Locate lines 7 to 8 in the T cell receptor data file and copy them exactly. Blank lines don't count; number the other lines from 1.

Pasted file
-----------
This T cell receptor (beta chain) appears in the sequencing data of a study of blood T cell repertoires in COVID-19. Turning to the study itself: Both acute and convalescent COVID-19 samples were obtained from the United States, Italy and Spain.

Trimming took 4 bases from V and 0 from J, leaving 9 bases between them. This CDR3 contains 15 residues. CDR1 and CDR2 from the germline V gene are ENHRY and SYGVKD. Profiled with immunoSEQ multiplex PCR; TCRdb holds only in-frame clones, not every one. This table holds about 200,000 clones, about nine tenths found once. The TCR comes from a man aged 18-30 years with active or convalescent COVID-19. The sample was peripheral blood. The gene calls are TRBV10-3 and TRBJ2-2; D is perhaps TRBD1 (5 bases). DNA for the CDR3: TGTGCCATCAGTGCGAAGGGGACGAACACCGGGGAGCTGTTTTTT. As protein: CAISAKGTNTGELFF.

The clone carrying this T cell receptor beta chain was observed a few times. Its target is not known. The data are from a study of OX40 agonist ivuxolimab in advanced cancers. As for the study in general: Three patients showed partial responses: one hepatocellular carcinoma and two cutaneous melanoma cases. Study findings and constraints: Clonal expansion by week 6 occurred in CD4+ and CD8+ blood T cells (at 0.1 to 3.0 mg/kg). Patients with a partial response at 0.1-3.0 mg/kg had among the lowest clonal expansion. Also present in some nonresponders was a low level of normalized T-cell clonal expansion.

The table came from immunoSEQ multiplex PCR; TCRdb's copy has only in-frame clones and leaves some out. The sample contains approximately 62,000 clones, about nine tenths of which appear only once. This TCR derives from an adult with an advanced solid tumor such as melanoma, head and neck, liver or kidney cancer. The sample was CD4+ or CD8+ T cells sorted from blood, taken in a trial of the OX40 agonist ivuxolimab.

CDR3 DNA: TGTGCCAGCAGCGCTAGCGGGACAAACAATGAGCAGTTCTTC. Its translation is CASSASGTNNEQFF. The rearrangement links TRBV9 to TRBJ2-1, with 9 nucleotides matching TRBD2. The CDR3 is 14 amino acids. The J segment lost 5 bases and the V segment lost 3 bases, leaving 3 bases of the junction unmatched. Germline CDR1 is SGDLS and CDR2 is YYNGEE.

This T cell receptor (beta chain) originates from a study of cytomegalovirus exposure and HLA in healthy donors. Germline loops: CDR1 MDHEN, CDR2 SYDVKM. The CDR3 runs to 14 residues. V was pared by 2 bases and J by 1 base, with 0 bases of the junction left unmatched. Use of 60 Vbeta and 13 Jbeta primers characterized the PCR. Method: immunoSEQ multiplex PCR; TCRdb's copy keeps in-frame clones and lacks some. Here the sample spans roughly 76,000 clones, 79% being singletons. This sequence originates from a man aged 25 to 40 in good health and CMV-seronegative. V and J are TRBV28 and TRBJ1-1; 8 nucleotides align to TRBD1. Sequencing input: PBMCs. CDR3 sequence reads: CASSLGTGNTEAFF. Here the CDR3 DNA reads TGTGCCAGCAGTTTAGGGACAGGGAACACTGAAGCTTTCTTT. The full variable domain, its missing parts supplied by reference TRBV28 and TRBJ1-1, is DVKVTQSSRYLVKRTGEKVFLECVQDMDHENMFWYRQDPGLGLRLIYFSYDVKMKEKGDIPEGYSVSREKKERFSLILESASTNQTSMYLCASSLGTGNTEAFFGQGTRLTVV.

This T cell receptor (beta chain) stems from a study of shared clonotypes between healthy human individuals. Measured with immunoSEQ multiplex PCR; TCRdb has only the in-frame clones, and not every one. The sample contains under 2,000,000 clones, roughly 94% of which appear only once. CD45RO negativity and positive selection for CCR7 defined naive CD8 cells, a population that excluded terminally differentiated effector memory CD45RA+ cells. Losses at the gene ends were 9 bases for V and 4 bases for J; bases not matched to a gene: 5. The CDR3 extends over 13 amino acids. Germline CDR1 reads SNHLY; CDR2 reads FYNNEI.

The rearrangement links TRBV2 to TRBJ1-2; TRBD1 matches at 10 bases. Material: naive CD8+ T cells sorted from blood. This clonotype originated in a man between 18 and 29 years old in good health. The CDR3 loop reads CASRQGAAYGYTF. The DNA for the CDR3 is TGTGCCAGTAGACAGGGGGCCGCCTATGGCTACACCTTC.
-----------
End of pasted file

This T cell receptor (beta chain) stems from a study of shared clonotypes between healthy human individuals. Measured with immunoSEQ multiplex PCR; TCRdb has only the in-frame clones, and not every one. The sample contains under 2,000,000 clones, roughly 94% of which appear only once. CD45RO negativity and positive selection for CCR7 defined naive CD8 cells, a population that excluded terminally differentiated effector memory CD45RA+ cells. Losses at the gene ends were 9 bases for V and 4 bases for J; bases not matched to a gene: 5. The CDR3 extends over 13 amino acids. Germline CDR1 reads SNHLY; CDR2 reads FYNNEI.

The rearrangement links TRBV2 to TRBJ1-2; TRBD1 matches at 10 bases. Material: naive CD8+ T cells sorted from blood. This clonotype originated in a man between 18 and 29 years old in good health. The CDR3 loop reads CASRQGAAYGYTF. The DNA for the CDR3 is TGTGCCAGTAGACAGGGGGCCGCCTATGGCTACACCTTC.